The Buddha encouraged us to find out for ourselves whether what he was saying was true.
I say the same. Feel free to find what is true for you.
The Buddha invented a rite of passage to adult age.
He said that we need to accept impermanence.
This makes us adult.
As long as we refuse impermanence, we are still children.
Impermanence is a polite word for failure, illness, decay, loss, death and all the **** life throws at us.
During the years 50s and 60s teenagers lived a rite of passage to adult age consisting in racing on the edge of a cliff, possibly to death (see film Rebel Without a Cause).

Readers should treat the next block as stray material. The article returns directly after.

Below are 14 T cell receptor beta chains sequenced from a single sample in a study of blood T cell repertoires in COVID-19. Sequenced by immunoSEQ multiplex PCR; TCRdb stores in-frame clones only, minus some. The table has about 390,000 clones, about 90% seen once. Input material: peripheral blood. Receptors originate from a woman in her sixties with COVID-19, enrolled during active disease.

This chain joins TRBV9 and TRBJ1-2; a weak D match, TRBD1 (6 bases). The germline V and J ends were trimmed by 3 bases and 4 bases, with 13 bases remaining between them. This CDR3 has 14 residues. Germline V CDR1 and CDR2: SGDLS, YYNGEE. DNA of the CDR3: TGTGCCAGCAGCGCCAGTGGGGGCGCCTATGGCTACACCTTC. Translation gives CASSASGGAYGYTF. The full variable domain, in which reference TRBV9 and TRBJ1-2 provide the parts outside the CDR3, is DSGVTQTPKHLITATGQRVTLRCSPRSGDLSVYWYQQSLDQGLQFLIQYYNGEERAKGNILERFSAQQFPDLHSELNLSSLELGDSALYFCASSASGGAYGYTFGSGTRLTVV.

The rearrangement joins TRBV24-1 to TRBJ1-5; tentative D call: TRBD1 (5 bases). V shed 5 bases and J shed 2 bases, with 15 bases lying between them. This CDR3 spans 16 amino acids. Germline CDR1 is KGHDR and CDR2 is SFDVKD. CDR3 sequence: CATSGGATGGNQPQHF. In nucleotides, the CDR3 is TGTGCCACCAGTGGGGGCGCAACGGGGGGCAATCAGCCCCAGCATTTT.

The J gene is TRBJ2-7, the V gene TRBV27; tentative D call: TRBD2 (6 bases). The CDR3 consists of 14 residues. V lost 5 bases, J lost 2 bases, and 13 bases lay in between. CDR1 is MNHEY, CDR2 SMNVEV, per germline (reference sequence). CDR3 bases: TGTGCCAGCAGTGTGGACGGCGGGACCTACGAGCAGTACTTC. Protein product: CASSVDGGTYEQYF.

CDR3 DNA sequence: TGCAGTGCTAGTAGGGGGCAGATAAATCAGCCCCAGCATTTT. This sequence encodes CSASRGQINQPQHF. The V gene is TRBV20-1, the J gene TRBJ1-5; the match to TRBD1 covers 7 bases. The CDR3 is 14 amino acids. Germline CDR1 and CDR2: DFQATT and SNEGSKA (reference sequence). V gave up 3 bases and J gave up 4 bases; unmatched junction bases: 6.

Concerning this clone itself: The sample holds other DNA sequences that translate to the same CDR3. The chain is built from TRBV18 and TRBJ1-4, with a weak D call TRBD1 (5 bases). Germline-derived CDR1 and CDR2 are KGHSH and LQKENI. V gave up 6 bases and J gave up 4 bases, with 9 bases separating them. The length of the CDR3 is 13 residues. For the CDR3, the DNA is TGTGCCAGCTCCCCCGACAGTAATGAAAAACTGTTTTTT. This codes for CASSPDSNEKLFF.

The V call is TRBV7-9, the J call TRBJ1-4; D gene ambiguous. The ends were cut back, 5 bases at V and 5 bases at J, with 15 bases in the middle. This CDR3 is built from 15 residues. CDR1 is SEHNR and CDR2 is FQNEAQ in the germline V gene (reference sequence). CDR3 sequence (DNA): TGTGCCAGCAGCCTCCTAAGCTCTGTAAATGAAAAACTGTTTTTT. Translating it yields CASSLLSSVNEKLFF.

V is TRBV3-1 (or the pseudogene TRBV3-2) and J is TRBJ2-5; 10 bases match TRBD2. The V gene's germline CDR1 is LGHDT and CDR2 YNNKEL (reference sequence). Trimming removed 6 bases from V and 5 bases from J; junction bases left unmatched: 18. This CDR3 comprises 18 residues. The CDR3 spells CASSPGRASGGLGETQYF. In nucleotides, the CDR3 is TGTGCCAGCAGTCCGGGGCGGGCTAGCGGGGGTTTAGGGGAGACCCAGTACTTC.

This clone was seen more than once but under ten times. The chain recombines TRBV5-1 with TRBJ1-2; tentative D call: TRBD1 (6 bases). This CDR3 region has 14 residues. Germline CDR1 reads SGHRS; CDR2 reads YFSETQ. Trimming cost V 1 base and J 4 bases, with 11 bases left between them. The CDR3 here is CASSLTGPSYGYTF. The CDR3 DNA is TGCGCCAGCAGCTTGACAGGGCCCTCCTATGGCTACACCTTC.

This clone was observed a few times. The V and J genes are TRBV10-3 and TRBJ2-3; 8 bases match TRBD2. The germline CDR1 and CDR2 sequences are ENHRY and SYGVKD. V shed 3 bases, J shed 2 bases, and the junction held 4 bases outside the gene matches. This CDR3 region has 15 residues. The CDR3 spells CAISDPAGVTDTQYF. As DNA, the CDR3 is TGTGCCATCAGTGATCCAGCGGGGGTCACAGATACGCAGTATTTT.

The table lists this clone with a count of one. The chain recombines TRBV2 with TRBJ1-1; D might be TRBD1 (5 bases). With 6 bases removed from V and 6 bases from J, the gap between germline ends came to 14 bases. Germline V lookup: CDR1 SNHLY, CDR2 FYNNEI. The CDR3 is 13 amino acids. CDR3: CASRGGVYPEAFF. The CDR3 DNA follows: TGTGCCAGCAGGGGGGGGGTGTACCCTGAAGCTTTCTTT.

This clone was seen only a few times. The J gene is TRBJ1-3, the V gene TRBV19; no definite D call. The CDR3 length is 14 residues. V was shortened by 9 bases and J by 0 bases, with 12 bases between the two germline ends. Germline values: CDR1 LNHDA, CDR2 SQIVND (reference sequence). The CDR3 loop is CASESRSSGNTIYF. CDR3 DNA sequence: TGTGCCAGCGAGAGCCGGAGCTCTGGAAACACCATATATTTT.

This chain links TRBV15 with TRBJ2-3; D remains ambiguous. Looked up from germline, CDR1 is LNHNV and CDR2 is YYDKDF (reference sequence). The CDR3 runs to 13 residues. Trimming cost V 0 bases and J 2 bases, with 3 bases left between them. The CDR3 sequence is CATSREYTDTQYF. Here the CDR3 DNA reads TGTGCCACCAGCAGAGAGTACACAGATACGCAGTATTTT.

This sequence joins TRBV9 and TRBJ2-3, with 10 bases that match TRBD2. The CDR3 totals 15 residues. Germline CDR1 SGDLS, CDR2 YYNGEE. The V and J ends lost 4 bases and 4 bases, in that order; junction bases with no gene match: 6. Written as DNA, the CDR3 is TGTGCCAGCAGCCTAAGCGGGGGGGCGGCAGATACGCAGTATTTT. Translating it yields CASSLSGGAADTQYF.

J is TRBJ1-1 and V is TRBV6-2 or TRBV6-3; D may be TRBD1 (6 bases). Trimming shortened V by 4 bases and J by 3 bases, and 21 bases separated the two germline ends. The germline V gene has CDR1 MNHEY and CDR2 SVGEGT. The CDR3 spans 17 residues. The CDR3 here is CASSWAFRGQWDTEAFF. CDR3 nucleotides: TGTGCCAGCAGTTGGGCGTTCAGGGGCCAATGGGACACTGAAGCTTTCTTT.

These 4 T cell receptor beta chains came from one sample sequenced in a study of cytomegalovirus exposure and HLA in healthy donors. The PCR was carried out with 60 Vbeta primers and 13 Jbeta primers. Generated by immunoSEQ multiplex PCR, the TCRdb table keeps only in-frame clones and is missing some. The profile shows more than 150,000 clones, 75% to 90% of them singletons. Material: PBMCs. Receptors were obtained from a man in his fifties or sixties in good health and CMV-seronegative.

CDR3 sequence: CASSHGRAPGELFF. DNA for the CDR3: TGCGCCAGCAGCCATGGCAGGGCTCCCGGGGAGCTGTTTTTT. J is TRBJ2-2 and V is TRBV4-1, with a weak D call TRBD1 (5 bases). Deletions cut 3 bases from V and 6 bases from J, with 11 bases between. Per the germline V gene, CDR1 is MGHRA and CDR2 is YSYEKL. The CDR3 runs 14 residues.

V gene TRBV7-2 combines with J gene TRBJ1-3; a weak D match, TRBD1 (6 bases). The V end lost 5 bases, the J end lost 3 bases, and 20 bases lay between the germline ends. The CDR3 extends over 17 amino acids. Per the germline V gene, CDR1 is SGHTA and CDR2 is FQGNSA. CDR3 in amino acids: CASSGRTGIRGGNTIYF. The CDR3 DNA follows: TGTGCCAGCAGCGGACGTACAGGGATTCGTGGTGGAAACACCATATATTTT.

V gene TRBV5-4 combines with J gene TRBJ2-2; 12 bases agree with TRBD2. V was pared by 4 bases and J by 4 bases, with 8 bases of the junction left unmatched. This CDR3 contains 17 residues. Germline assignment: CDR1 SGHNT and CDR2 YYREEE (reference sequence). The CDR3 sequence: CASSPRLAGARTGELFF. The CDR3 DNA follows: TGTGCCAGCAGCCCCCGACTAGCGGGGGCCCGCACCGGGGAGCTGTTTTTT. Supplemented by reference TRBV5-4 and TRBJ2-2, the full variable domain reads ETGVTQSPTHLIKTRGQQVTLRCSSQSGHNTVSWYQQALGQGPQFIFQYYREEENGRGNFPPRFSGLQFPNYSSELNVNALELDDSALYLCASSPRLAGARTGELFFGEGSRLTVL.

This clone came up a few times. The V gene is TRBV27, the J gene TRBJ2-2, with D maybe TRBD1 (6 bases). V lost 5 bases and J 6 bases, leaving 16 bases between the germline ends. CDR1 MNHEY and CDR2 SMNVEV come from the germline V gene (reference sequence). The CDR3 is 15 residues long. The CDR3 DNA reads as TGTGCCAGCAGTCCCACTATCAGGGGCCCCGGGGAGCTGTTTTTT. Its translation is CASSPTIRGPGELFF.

They thought that it's better to die than to live your entire life as a never-grown child.
Society abolished rites of passage to adult age.
Every time we accept impermanence we make our adult self-image stronger.
Every time we accept discomfort, failure, mistakes, illness, decay, suffering, pain, loss and death we make ourselves invincible.
The base of this rite is that what we accept helps us, what we refuse kills us.
This is a psychological law.
Every time we decide to accept impermanence we are Enlightened.
Impermanence is not the key here, acceptance is.
What do you think? What's the core of Buddha's teachings?